Server Fault is a question and answer site for system and network administrators. It's 100% free, no registration required.

Sign up
Here's how it works:
  1. Anybody can ask a question
  2. Anybody can answer
  3. The best answers are voted up and rise to the top

I'm running ngnix and php5-fpm and I'm on Ubuntu 13.04

server {
access_log /srv/www/;
error_log /srv/www/;
root /srv/www/;

location / {
    index index.html index.htm index.php;

location ~ \.php$ {
    include /etc/nginx/fastcgi_params;
    fastcgi_pass  unix:/var/run/php5-fpm.sock;
    fastcgi_index index.php;
    fastcgi_param SCRIPT_FILENAME /srv/www/$fastcgi_script_name;

I have a symbolic link to /usr/share/phpmyadmin in /srv/wwww/

Not sure what's going on and I'm pretty new to all this.

share|improve this question
Check your error log, of course. – Michael Hampton Aug 31 '13 at 20:37
There's nothing in my nginx error log or the php5-fpm error log, i'm not sure where else to look – illspirit Sep 1 '13 at 2:51

Without knowing much about the specific error, I'm going to say you should check file permissions (that's usually what "forbidden" errors are about in my experience).

Go to your html root directory (/srv/www/, it looks like) and type

ls -Z

or possibly

ls -l

then make sure all the files belong to the user the web server is running under. They should have a user and group that looks appropriate to your web server - I haven't used that one specifically. Or they might be root, I've seen that before. The SELinux context (you'll only see that with the first command) should be something like


It might not be exactly that but if it's got "http" in there or otherwise looks web-related you're probably okay. Don't be alarmed if it doesn't show up; I'm not sure that Ubuntu would even force that. You might only get the user/group permissions.

Including the SELinux context, you should get results something like this:

drwxr-xr-x. apache apache unconfined_u:object_r:httpd_sys_rw_content_t:s0 css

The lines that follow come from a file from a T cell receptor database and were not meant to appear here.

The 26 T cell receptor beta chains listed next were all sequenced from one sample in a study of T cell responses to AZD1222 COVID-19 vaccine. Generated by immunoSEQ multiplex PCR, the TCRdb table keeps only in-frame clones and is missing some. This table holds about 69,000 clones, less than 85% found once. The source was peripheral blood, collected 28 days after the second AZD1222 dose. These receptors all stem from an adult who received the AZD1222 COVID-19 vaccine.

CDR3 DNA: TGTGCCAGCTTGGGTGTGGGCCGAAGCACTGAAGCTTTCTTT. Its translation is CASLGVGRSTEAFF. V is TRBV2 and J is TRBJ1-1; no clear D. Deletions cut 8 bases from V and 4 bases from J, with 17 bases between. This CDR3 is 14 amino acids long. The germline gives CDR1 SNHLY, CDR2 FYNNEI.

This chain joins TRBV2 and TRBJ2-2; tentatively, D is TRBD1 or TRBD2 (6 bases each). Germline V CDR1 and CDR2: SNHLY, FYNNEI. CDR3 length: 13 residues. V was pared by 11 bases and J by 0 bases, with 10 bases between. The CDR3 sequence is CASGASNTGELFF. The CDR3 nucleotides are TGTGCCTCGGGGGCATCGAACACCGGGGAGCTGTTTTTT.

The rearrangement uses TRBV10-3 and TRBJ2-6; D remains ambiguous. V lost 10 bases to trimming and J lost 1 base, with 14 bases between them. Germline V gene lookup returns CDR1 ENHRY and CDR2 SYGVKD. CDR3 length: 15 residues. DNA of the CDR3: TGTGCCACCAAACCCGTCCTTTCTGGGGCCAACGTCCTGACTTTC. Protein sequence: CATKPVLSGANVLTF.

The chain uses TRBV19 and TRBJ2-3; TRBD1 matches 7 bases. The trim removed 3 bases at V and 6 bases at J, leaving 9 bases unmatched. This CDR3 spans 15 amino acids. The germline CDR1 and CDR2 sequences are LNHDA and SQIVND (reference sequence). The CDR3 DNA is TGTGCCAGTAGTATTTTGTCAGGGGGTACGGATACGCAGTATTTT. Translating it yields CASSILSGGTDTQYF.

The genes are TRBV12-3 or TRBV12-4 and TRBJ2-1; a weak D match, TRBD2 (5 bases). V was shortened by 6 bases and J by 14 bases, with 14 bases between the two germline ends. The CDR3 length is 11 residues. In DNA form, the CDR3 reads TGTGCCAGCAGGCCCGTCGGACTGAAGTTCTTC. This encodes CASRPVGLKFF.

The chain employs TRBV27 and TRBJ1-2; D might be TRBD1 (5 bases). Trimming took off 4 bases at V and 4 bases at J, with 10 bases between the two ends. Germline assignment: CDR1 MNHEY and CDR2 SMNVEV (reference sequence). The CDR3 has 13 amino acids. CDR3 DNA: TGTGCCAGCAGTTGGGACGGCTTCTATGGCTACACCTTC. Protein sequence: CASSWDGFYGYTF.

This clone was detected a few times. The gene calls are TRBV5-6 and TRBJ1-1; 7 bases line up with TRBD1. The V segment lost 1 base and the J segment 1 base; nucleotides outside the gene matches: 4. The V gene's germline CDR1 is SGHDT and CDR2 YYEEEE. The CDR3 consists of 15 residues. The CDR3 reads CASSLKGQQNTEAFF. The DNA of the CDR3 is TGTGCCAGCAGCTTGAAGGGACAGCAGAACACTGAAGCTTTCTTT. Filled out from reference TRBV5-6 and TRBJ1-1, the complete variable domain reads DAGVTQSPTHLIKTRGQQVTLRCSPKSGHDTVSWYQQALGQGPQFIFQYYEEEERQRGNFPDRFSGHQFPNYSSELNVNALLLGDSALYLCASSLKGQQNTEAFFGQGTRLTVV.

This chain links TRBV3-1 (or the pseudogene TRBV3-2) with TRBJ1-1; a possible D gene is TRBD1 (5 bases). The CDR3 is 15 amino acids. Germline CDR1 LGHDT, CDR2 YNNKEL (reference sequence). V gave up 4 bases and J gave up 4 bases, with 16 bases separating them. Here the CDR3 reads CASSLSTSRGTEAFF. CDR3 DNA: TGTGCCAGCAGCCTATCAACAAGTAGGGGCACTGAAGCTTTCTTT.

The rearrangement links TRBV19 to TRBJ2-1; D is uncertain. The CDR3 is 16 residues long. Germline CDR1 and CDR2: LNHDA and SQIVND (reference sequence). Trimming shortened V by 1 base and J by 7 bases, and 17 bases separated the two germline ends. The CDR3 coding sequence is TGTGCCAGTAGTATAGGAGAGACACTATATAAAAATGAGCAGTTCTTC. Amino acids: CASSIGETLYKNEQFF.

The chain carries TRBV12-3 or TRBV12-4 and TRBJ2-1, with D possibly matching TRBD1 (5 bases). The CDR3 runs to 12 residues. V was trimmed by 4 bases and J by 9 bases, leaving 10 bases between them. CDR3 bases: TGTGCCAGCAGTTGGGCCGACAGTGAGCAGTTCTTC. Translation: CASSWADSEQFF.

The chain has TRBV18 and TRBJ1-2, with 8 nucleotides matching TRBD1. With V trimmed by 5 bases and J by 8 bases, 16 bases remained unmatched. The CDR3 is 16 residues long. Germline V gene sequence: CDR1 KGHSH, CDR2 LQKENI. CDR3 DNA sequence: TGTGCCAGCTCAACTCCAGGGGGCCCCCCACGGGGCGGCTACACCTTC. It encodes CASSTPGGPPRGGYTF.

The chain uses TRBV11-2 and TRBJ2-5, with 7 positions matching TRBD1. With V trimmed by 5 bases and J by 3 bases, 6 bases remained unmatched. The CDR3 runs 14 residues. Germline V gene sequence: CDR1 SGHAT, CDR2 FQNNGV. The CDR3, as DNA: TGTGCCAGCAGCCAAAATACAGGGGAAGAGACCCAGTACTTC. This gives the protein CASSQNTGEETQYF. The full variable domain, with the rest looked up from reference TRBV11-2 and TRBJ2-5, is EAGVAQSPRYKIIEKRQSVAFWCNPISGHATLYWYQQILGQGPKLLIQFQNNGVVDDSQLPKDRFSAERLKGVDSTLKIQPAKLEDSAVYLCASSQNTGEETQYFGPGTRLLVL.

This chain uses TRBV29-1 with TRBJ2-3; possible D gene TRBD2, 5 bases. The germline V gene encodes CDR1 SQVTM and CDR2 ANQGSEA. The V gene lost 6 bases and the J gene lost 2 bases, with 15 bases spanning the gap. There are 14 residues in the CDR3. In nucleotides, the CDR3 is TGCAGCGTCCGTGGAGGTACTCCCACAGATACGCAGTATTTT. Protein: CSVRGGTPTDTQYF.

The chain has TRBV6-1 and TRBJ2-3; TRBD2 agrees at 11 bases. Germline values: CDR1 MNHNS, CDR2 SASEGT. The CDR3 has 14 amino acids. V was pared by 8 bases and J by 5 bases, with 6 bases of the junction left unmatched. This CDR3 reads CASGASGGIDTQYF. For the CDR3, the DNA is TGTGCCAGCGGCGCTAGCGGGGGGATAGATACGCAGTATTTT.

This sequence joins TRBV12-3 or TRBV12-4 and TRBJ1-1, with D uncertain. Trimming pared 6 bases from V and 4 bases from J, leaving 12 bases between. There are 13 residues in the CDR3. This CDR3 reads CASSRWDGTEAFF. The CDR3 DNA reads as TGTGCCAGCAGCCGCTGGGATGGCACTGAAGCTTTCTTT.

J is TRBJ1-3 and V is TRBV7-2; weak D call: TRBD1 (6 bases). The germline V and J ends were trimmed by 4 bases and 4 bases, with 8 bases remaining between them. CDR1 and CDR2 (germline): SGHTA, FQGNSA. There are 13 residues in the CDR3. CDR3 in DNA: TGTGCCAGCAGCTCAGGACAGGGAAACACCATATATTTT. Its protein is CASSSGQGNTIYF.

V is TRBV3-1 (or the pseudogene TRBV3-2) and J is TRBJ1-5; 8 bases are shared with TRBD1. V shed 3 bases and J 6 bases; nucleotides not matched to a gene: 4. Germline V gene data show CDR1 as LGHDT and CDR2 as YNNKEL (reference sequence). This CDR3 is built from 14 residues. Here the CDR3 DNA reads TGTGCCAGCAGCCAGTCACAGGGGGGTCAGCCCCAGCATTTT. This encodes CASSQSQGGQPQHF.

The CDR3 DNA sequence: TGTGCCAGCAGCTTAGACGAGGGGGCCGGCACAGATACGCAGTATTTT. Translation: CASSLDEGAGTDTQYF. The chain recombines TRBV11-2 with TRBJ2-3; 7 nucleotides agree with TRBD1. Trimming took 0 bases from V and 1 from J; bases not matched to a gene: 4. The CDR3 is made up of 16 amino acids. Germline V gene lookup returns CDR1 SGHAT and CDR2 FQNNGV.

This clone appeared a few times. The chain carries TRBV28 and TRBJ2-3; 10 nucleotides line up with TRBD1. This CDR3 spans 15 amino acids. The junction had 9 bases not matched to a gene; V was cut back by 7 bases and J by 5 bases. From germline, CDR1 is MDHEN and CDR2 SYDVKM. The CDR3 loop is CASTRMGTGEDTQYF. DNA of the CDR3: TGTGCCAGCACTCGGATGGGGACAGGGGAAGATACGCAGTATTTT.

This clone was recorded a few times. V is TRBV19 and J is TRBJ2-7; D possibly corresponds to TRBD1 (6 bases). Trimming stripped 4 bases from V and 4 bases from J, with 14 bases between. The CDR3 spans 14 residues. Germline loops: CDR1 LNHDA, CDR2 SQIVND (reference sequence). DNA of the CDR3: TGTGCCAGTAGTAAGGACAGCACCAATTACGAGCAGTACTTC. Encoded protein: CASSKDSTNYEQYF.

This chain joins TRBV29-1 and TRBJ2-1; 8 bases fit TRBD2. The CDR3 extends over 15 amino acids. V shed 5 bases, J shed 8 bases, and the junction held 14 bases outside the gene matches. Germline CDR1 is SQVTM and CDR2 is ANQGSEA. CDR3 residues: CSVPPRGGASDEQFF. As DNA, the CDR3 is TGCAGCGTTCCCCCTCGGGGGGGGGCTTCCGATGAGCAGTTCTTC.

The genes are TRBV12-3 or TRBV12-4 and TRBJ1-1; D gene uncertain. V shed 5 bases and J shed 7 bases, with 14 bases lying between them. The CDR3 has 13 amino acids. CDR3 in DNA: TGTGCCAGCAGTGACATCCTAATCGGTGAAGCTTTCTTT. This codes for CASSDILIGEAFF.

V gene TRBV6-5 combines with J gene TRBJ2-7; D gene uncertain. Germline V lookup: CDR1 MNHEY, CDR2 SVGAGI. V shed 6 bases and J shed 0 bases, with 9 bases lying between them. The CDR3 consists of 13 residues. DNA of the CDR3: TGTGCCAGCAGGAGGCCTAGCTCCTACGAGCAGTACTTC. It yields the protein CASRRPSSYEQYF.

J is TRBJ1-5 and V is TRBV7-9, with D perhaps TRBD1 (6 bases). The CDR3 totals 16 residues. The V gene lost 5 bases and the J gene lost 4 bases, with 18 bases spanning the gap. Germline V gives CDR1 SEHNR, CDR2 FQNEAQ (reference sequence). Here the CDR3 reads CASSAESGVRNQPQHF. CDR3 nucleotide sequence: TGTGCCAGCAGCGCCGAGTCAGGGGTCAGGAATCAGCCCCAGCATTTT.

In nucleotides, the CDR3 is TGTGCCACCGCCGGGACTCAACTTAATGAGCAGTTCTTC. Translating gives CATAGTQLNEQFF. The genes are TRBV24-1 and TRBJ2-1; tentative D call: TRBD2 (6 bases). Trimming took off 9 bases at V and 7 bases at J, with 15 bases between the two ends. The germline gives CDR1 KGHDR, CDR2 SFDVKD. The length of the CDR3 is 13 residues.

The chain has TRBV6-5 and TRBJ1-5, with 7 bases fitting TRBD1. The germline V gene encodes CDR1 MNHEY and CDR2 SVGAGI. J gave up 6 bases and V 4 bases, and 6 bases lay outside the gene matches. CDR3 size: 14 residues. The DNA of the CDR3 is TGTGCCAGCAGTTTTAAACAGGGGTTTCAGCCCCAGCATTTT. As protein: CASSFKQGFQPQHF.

drwxr-xr-x. apache apache unconfined_u:object_r:httpd_sys_rw_content_t:s0 downloads

though again, maybe not exactly. With the second command it would look more like this:

drwxr-xr-x.  2 apache apache 4096 Aug 19 00:41 css
drwxr-xr-x.  3 apache apache 4096 Jun 26 22:36 downloads

Once again, the user and group might not necessarily be apache. If it's something related to your web server, or possibly root, that's good to.

If the user and group are wrong, you can change them with:

chown -R user:group folder

If the SELinux context is wrong (if it's not even there you probably don't need to worry about it) you can fix it with:

chcon -R -t httpd_sys_content_t /srv/wwww/

It might also be an issue with a missing module or something for your web server. I've never used ngnix before, but I remember when using lighttpd instead of my usual apache I had this very same unexpected difficulty with php files. I had to install a module and make a minor configuration change. Unfortunately I can't offer any advice beyond that - like I said, I haven't used ngnix specifically.

share|improve this answer
Thank you, unfortunately I triple checked my permissions for my /srv/wwww/ and /usr/share/phpmyadmin. nginx is running from www-data and www-data is configured in the php5-fpm config file. I'm not sure where else I need to check – illspirit Sep 1 '13 at 2:53
I would expect only in the web root itself and possibly phpmyadmin, as you have. If it is a script issue, you can probably verify it by trying to access a simple HTML file from within your web root. If you can use that but not the PHP files associated with phpmyadmin, you're probably missing a module or have something misconfigured. EDIT: Actually there is one last permission thing, make sure that directories above are also readable and possibly executable to the server. Having the right permissions in the directories themselves might not help if it can't see them in the first place. – Dylan Sep 1 '13 at 5:22
Yeah I'm not sure what was going on, I got it to work another way though thank you for your help! – illspirit Sep 1 '13 at 5:51
What was the other way you got it to work? – Drew Khoury Sep 1 '13 at 13:56
I posted it below – illspirit Sep 2 '13 at 19:23

Well I'm not sure what I was doing wrong with the symbolic link, but I decided to take this route instead and it works! I just decided to give phpmyadmin it's own subdomain.

On Ubuntu 13.04 you have to make sure to use

fastcgi_pass unix:/var/run/php5-fpm.sock;

instead of


That was giving me some issues too.

server {
   listen   80;
   access_log /var/log/nginx/phpmyadmin/access.log;
   error_log /var/log/nginx/phpmyadmin/error.log;
   root /usr/share/phpmyadmin;

   location / {
       index  index.php;

   ## Images and static content is treated different
   location ~* ^.+.(jpg|jpeg|gif|css|png|js|ico|xml)$ {
       access_log        off;
       expires           360d;

   location ~ /\.ht {
       deny  all;

   location ~ /(libraries|setup/frames|setup/libs) {
       deny all;
       return 404;

   location ~ \.php$ {
       include /etc/nginx/fastcgi_params;
       fastcgi_pass unix:/var/run/php5-fpm.sock;
       fastcgi_index index.php;
       fastcgi_param SCRIPT_FILENAME /usr/share/phpmyadmin$fastcgi_script_name;


share|improve this answer

Your Answer


By posting your answer, you agree to the privacy policy and terms of service.

Not the answer you're looking for? Browse other questions tagged or ask your own question.